What should I avoid while giving Fluconazole: Do not use fluconazole in animals with liver disease. Use with caution in animal's with kidney disease. Do not use in pregnant animals unless the benefit outweighs the risk.
What are the possible side effects of Fluconazole: Seek emergency veterinary medical attention if your pet experiences any signs of an allergic reaction (hives; difficulty breathing; swelling of the face, lips, tongue, or throat). Talk to your veterinarian immediately if your pet develops any of these side effects: jaundice, loss of appetite, vomiting, depression, tiredness, anemia, skin rash. Talk to your veterinarian about any side effect that seems unusual or that is especially bothersome to your pet.
What other medications will affect Fluconazole: Tell your veterinarian if your pet is using any of the following medications: Buspirone, cisapride, cyclophosphamide, cyclosporine, thiazide diuretics (Dyazide, Diuril), NSAIDS (Rimadyl, Novox), theophylline/aminophylline, tricyclic antidepressants (clomipramine, Clomicalm, amitriptylline), sulfonylurea antidiabetics (glipizide, glyburide), warfarin (Coumadin). There may be other drugs not listed that can affect fluconazole. Tell your veterinarian about all prescription and non-prescription (OTC) medications, including vitamins, minerals, herbal products, and drugs prescribed by other veterinarians. Do not start using a new medication without telling your veterinarian.
Where can I get more information: Your pharmacist has information about Fluconazole written for health professionals that you may read.
Call your veterinarian for medical advice about any side effects to your pet. You may report side effects to the FDA at 1-800-FDA-1088.
Give fluconazole to your pet with food and always make sure your pet has plenty of fresh water to drink while taking this medication.
Do not give fluconazole within 2 hours of giving antacids because it could affect the dosage your pet receives.
Tip: You may not notice a visible improvement until you've been treating your pet for 1 to 2 weeks, and you may need to treat your pet with fluconazole for several months. Make sure you continue giving the prescription to your pet until the end of the treatment regimen unless your veterinarian specifically directs you to discontinue giving fluconazole. Your pet may feel better, and you may notice an improvement in visible fungal infections before the treatment has ended, but it's important to complete the treatment to prevent a relapse and to prevent the possibility of future resistance to fluconazole or other antifungal medications.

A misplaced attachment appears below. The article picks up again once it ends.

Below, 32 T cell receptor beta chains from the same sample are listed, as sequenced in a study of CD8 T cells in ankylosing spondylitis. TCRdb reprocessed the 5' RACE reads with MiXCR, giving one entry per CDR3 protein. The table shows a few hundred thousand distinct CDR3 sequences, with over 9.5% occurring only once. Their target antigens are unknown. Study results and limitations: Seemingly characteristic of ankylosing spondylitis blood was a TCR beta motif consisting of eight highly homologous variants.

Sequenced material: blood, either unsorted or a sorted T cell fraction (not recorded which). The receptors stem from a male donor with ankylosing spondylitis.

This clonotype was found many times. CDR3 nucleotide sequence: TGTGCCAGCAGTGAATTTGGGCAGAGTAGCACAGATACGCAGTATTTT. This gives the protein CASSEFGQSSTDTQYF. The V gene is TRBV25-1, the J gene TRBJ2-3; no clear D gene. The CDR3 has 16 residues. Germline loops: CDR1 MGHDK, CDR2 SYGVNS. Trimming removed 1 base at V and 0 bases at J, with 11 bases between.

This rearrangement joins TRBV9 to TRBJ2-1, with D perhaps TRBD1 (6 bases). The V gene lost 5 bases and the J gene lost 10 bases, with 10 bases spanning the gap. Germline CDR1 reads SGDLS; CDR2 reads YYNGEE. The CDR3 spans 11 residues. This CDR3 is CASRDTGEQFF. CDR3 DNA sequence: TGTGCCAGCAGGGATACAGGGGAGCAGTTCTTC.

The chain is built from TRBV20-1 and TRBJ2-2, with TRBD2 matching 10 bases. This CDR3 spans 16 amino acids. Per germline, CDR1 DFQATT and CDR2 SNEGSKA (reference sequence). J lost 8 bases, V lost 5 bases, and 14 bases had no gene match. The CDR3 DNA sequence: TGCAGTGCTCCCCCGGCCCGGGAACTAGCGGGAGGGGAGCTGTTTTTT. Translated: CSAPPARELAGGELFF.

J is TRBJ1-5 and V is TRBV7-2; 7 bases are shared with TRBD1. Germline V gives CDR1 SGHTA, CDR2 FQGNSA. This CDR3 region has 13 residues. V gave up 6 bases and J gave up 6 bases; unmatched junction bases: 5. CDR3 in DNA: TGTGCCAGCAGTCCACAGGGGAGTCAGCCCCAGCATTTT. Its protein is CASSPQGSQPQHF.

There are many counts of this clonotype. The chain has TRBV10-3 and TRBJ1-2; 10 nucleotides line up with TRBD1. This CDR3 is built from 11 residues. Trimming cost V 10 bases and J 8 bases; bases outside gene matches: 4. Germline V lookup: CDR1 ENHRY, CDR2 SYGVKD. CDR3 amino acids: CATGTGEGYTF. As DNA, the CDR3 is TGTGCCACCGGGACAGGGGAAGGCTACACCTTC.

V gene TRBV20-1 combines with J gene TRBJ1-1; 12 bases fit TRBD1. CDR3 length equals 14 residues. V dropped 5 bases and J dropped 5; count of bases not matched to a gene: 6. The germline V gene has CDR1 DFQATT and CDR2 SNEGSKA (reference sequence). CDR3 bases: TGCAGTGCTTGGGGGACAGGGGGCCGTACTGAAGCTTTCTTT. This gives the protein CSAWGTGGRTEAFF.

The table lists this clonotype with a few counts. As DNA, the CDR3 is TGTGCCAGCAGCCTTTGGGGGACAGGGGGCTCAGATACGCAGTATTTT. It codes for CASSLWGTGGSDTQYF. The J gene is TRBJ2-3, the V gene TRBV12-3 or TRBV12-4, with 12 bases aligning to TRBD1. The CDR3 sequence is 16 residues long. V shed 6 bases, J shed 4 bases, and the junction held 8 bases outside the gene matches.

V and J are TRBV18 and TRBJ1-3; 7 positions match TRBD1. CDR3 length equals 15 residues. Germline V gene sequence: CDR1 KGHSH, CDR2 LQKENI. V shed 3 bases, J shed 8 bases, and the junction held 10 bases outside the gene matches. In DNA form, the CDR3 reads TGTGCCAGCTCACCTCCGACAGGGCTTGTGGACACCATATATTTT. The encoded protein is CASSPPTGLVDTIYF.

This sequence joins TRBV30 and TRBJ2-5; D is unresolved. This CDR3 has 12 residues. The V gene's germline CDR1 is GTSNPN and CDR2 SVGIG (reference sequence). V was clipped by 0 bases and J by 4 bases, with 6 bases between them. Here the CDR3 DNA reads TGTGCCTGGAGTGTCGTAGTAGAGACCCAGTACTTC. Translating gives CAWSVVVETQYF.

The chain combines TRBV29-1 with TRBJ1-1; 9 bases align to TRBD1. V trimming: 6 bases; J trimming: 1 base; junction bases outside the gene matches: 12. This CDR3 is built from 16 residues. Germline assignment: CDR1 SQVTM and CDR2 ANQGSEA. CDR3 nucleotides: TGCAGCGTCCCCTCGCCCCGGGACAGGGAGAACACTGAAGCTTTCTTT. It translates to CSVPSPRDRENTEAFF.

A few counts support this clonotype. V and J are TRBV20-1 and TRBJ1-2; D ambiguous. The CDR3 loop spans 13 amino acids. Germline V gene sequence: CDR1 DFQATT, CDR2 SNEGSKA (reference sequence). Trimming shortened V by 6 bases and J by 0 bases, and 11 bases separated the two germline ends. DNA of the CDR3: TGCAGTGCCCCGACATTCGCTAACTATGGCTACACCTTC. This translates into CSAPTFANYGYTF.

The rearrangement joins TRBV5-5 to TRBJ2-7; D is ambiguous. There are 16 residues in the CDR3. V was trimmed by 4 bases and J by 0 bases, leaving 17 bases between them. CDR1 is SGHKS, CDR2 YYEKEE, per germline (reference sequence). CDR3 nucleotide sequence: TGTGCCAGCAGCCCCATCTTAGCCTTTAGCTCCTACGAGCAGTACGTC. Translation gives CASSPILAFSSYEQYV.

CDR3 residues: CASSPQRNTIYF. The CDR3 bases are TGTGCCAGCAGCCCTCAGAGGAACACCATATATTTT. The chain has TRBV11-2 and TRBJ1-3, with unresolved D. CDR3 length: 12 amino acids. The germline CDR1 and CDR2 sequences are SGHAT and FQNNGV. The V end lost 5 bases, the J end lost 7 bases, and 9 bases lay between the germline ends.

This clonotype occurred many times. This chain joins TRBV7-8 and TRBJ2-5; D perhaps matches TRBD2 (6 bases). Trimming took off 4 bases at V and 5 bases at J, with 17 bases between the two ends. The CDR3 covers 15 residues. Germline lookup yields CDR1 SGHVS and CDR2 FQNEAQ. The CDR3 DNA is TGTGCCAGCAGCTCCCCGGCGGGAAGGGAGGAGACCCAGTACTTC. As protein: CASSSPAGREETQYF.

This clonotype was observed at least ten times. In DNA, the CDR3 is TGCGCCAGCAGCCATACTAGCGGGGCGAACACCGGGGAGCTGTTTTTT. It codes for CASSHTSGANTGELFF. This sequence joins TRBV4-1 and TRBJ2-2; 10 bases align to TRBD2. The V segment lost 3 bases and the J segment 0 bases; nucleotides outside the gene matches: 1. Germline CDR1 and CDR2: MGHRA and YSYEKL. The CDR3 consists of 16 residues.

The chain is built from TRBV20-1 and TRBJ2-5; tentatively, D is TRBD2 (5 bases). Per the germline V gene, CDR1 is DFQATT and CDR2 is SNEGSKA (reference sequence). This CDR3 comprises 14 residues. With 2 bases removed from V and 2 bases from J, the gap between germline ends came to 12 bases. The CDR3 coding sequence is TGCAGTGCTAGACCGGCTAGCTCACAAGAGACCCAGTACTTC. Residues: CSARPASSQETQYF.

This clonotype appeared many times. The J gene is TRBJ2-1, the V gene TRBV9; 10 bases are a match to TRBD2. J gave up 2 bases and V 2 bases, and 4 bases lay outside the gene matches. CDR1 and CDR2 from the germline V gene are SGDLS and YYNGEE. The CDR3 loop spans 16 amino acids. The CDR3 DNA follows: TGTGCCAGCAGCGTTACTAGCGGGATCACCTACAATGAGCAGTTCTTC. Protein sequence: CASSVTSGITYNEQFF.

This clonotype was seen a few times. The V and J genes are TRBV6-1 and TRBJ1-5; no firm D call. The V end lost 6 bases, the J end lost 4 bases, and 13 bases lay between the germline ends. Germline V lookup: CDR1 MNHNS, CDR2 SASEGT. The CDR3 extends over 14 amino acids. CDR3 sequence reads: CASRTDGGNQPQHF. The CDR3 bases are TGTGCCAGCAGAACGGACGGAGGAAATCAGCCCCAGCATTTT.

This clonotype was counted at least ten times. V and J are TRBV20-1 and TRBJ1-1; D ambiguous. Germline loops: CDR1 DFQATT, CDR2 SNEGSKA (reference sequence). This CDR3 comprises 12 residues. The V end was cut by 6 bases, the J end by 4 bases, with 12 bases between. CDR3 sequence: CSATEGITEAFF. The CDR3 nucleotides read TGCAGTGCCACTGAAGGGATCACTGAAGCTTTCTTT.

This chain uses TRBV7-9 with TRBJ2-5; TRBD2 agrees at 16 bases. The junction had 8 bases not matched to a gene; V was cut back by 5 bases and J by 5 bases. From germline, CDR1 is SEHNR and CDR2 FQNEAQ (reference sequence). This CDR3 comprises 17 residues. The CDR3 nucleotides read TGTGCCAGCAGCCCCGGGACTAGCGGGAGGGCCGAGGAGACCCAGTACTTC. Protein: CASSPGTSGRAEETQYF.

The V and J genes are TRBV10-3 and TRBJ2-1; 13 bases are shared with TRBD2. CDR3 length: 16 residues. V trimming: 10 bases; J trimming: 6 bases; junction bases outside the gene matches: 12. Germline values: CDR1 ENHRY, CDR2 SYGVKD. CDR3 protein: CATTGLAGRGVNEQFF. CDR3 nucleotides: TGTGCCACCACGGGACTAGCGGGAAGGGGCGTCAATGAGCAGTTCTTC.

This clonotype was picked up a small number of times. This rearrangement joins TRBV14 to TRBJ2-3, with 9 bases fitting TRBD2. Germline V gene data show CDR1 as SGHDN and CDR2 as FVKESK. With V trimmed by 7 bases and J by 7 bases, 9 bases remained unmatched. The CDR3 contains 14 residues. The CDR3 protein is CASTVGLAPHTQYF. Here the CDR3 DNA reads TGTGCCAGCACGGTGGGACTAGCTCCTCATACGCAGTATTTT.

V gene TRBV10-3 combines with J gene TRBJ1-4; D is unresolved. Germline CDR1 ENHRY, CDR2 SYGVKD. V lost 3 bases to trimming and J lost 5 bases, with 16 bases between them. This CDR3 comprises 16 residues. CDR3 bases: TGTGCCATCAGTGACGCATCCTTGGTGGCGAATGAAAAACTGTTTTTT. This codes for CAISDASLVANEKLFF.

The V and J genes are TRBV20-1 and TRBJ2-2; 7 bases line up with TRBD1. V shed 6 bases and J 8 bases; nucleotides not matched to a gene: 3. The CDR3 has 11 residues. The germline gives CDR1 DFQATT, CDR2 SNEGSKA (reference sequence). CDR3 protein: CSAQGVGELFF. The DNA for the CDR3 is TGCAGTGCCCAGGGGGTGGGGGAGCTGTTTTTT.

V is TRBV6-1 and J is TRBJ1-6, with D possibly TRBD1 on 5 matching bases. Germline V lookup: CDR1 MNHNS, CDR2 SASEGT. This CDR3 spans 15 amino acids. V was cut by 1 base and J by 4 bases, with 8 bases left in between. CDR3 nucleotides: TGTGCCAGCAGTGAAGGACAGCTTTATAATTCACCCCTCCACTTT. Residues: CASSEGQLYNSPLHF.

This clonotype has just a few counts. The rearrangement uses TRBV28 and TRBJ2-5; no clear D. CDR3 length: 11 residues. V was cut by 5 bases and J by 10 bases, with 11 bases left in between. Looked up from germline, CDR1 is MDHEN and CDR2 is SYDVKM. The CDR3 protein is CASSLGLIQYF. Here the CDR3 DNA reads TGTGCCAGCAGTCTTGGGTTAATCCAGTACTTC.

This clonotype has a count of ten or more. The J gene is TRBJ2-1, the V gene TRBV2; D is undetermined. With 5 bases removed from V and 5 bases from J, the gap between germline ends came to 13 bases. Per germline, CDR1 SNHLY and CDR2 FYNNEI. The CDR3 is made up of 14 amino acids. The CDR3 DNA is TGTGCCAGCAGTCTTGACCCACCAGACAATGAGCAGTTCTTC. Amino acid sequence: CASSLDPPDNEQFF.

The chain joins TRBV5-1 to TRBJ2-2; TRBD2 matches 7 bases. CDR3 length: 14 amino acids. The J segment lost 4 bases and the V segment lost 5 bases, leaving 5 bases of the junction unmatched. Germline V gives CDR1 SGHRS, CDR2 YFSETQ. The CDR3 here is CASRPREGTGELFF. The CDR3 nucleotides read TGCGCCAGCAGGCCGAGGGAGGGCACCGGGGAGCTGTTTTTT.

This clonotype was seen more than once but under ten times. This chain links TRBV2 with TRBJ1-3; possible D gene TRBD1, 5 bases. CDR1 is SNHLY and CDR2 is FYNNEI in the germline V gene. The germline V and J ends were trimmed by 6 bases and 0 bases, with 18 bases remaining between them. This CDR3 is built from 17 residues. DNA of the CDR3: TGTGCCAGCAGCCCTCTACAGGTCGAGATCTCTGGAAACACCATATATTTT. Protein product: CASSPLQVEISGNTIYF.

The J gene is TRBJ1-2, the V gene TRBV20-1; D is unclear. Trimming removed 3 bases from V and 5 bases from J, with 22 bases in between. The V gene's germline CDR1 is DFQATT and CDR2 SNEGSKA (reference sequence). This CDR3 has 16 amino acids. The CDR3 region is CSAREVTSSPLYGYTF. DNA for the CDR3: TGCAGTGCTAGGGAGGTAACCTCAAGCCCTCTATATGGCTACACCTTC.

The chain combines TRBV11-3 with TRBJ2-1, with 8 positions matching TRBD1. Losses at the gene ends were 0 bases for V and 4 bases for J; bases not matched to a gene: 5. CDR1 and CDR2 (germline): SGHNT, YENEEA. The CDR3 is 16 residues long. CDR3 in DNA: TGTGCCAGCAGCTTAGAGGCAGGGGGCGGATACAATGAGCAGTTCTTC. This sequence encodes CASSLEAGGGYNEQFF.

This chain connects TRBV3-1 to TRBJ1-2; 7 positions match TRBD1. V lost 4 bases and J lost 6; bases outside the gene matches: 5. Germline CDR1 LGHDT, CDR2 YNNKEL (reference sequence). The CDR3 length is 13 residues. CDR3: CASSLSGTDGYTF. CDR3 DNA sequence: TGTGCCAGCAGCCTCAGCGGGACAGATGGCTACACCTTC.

Dosage and how frequently you will need to administer the medication depends upon the particular infection being treated. Follow your veterinarian's instructions.
Storage: Store this product at room temperature in child-proof containers. Keep out of reach of children and pets.
My 8 mth old puppy has food allergy and developed a secondary yeast infection. Worked great on clearing it right up! Great price too!!!!
Will this medication treat an Old English Bulldog's Eye Infection, where it weaps down into their folds?
3 weeks, 4 days ago
You would need to have your pet examined by a veterinarian to see what is causing the weeping. It might be dry eye, or it might be an infection or something else. If it is an infection, your veterinarian will prescribe the appropriate antibiotic.
I have been fighting this for 8 years in the little boy and little girl. I am at my wits end and am so hoping this is the answer I have been praying for. Have had them on every dog food Vet has suggested along with what friends say. they are now on raw turkey/sardine food. Help!!!! Please!!! Vet is hesitant to prescribe this pill!!!
This information sheet is for educational purposes only and is intended to be a supplement to, and not a substitute for, the expertise and professional judgment of your veterinarian. The information is NOT to be used for diagnosis or treatment of your pet. You should always consult your own veterinarian for specific advice concerning the treatment of your pet. The information is not intended to cover all possible uses, directions, precautions, warnings, allergic reactions, drug interactions or adverse effects, nor should it be construed to indicate that use of a particular drug is safe, appropriate or effective for your pet. It is not a substitute for a veterinary exam, and it does not replace the need for services provided by your veterinarian. Note: Any trademarks are the property of their respective companies.